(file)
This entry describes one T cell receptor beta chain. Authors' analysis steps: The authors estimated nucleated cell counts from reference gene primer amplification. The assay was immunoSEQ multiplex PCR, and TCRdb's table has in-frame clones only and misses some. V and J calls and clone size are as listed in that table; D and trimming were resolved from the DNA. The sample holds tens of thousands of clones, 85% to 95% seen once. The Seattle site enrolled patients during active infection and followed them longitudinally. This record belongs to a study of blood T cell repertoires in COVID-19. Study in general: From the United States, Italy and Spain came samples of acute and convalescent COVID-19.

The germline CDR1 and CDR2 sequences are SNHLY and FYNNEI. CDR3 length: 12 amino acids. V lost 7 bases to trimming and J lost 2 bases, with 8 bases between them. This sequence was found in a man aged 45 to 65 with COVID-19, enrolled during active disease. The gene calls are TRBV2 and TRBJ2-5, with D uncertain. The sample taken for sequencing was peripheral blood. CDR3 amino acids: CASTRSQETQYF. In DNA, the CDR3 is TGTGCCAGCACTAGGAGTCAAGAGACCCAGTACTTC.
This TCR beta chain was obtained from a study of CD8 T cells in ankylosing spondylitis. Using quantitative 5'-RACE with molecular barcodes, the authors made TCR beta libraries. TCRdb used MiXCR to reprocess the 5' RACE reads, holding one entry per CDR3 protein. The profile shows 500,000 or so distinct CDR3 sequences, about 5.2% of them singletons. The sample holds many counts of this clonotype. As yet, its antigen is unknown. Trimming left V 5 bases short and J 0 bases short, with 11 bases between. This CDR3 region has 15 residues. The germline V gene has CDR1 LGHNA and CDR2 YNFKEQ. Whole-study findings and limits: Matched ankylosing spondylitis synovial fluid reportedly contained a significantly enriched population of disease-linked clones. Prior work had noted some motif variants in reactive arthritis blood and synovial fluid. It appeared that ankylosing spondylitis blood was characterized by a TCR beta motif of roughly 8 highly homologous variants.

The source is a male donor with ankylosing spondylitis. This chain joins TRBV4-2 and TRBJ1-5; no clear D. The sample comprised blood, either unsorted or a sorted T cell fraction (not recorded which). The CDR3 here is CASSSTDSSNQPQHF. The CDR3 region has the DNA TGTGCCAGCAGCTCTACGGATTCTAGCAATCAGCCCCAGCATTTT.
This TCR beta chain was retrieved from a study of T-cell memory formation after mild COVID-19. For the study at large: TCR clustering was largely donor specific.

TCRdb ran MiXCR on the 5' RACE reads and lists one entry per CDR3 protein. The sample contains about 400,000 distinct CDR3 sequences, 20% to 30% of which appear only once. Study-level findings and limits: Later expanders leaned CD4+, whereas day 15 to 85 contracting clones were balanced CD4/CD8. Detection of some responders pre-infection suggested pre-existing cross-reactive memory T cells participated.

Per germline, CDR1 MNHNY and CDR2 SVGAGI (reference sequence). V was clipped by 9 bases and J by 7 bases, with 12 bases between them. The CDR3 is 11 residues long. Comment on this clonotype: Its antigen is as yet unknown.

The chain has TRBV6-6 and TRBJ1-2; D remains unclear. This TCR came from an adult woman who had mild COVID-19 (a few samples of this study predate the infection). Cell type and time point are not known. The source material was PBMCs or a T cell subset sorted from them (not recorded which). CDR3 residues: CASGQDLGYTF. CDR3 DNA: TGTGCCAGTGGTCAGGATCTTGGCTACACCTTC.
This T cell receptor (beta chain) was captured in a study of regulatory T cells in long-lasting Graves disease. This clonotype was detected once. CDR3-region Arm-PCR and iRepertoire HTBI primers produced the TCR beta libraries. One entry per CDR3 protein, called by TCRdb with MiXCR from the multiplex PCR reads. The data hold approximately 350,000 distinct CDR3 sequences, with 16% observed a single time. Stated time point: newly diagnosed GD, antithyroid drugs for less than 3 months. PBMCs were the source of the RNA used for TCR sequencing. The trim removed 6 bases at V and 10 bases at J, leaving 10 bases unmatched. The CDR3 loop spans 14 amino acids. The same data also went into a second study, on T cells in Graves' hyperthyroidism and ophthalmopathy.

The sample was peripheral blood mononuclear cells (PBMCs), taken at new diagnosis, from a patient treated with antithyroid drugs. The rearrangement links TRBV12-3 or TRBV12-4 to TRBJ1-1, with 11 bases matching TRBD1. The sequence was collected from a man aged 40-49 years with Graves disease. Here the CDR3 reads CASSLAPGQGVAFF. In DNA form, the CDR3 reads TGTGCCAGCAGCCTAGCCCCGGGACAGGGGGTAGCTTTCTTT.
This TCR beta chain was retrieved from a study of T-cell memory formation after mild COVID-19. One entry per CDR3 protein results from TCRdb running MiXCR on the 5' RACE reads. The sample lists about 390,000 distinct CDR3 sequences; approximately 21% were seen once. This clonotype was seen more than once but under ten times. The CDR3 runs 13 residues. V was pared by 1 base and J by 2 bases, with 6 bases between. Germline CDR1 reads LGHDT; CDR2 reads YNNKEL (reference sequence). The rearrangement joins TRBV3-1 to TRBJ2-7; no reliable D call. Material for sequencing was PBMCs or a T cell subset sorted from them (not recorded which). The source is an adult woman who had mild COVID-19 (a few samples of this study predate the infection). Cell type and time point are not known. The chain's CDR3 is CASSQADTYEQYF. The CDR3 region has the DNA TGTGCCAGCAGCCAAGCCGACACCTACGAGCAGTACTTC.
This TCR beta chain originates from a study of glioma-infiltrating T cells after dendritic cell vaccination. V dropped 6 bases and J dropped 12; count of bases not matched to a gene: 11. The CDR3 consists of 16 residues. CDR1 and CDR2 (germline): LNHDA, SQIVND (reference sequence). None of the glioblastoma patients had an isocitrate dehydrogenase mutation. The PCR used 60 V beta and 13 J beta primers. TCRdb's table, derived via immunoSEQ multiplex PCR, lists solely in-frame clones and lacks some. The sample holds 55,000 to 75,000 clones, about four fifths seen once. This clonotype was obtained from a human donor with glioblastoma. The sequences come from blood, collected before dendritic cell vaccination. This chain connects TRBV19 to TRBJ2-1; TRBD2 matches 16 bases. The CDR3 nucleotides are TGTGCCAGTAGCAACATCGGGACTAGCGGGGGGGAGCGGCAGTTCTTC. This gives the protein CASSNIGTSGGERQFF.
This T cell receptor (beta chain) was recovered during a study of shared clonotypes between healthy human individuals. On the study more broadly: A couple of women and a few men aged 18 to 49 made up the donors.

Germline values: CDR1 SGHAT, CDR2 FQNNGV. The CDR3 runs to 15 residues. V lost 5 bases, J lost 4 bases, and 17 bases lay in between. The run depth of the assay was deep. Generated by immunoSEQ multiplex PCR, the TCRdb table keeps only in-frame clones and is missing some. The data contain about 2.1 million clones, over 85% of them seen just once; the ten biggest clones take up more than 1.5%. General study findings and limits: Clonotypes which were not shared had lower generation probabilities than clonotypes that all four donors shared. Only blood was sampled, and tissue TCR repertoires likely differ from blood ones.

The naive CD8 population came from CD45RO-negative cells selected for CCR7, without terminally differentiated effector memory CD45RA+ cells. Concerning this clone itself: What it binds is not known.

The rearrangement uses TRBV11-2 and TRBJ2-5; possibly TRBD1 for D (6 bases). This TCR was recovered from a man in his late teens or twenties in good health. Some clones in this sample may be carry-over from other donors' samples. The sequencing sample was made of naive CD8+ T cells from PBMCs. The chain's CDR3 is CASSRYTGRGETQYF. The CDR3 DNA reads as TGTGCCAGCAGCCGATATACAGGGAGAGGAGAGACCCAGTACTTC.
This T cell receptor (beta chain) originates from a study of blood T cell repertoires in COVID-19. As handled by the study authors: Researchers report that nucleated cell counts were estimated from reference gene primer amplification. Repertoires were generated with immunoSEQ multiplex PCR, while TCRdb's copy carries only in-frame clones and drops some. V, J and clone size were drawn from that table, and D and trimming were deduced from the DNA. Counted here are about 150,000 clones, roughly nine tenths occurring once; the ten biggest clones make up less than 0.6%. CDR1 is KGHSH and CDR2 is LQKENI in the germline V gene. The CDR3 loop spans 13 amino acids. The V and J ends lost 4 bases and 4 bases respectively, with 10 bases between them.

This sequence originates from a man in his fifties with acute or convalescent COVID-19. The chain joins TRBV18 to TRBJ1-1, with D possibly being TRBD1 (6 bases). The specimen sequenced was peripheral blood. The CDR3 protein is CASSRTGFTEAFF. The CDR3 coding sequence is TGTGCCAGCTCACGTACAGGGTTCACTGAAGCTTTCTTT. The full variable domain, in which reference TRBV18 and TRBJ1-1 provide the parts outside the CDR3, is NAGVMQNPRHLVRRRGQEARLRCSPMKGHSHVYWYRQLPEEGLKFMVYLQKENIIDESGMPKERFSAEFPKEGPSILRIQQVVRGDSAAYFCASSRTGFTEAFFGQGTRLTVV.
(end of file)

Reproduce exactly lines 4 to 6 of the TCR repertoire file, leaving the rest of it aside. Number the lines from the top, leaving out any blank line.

The source is a male donor with ankylosing spondylitis. This chain joins TRBV4-2 and TRBJ1-5; no clear D. The sample comprised blood, either unsorted or a sorted T cell fraction (not recorded which). The CDR3 here is CASSSTDSSNQPQHF. The CDR3 region has the DNA TGTGCCAGCAGCTCTACGGATTCTAGCAATCAGCCCCAGCATTTT.
This TCR beta chain was retrieved from a study of T-cell memory formation after mild COVID-19. For the study at large: TCR clustering was largely donor specific.

TCRdb ran MiXCR on the 5' RACE reads and lists one entry per CDR3 protein. The sample contains about 400,000 distinct CDR3 sequences, 20% to 30% of which appear only once. Study-level findings and limits: Later expanders leaned CD4+, whereas day 15 to 85 contracting clones were balanced CD4/CD8. Detection of some responders pre-infection suggested pre-existing cross-reactive memory T cells participated.